Gavin Bond

Gavin Bond
Jon Hamm

New York-based British celebrity/fashion photographer Gavin Bond began his career jockeying for the best angles to capture runway fashion shows. While he still takes on assignments in the controlled chaos of fashion, shooting backstage at Victoria’s Secret annual fashion shows, he’s more often in controlled studio and location sets with celebrities ranging from Jon Hamm to Katy Perry. Digital Photo Pro caught up with the globetrotting lensman in Miami, where the stars were a car and a luxury sport yacht created by Lexus.

DPP: During today’s shoot the clouds opened up on you, your model and the Lexus LC500 that was the hero of the shoot. You embraced it rather than being frustrated by it.

Gavin Bond: On outdoor shoots, you always face the elements. I’ve often been blessed by great weather, but today we got rained on twice. I’m shooting outside this beautiful mansion with a beautiful model for Lexus. Then it starts to rain. What do you do? Quickly, you get someone to clean the car. That looks fine, but the driveway is ruined—puddles of water in some places, dry patches in others. Rather than having my retoucher wanting to murder me because the driveway is in pieces, I decided to do a wet-down. There was a garden hose nearby, and we wet everything evenly. It made for a great alternate picture for the client. Suddenly, the car and model were reflecting in the water. Especially on location shoots, you have to go with the flow and embrace what’s given you.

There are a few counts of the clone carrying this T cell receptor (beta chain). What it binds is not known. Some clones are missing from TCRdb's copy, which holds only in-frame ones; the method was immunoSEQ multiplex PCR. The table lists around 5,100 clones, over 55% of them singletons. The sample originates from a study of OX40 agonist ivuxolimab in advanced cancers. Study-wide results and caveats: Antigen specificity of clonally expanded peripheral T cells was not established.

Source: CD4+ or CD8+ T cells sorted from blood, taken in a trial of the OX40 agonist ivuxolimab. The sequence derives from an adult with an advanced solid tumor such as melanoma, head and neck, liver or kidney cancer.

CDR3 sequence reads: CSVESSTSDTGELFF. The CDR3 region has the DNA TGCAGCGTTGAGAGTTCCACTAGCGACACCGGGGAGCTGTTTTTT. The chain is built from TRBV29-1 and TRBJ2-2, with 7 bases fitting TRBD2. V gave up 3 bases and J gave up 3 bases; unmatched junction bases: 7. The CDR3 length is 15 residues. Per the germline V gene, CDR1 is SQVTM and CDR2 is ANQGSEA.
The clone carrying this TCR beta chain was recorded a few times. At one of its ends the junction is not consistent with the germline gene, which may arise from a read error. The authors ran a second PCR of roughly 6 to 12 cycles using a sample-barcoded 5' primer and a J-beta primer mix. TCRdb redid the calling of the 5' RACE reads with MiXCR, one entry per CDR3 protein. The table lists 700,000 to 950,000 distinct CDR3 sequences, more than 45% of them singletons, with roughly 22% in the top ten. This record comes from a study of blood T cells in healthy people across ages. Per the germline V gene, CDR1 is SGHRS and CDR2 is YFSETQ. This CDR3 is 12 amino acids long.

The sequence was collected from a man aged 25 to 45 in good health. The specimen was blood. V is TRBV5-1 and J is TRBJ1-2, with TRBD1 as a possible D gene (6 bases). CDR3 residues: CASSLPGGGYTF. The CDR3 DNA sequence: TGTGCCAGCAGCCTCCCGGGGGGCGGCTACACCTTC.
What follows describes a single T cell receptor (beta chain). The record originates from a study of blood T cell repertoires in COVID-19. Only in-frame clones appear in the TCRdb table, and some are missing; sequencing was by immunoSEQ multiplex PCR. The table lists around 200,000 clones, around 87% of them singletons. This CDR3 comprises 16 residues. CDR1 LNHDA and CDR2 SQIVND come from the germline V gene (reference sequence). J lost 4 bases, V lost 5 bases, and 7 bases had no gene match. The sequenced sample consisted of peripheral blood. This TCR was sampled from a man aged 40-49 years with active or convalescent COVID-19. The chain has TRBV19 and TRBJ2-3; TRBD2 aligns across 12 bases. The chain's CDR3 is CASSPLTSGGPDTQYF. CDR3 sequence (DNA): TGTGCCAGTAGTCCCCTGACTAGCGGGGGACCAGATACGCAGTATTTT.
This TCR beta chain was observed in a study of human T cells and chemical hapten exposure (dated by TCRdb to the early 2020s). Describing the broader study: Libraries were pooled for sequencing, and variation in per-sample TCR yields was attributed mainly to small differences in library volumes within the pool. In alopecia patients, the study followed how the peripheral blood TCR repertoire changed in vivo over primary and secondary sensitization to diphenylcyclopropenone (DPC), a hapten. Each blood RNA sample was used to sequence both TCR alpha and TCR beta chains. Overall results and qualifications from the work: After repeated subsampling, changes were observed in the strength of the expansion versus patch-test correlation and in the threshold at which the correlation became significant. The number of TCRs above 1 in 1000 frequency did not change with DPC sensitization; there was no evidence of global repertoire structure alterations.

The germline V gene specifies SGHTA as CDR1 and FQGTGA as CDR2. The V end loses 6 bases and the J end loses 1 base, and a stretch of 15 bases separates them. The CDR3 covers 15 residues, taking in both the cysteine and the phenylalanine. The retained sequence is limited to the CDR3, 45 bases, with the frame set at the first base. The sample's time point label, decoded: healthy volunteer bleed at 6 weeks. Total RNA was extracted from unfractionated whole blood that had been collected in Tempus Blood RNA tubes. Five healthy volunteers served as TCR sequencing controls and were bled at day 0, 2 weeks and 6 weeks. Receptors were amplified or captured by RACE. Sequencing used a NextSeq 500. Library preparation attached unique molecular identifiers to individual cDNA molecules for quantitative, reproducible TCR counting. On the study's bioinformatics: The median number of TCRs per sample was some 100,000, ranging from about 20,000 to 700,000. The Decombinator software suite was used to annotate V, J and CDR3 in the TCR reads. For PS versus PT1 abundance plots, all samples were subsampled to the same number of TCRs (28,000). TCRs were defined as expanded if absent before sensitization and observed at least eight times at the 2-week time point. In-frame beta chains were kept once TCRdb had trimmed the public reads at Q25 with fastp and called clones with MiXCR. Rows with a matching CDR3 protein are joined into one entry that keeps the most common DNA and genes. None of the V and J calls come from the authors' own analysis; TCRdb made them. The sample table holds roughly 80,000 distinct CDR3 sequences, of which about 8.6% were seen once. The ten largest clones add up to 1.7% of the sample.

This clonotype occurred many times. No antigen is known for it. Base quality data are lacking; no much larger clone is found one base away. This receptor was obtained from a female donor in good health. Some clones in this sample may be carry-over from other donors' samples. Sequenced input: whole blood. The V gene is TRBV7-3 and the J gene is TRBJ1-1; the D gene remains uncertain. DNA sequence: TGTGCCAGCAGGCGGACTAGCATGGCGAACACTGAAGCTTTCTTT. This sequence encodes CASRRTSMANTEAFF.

Gavin Bond
The Lexus LC500h, with Brazilian model Sofia Resing, in Miami

DPP: How did your career as a fashion and celebrity-focused photographer evolve?

Bond: I started in fashion but not as a photographer. Back in the day, I studied fashion design at Saint Martins in London, and when I was in my second year of study, I would go to Milan, Paris and all these amazing places for the shows. While there, I would spend part of the event backstage. This was in the early ’90s at the time of the supermodels. There I was with Naomi Campbell, Christy Turlington, Kate Moss, Linda Evangelista. I was this young kid and would kind of blend in backstage and take pictures of all these girls. This was my first take on photography.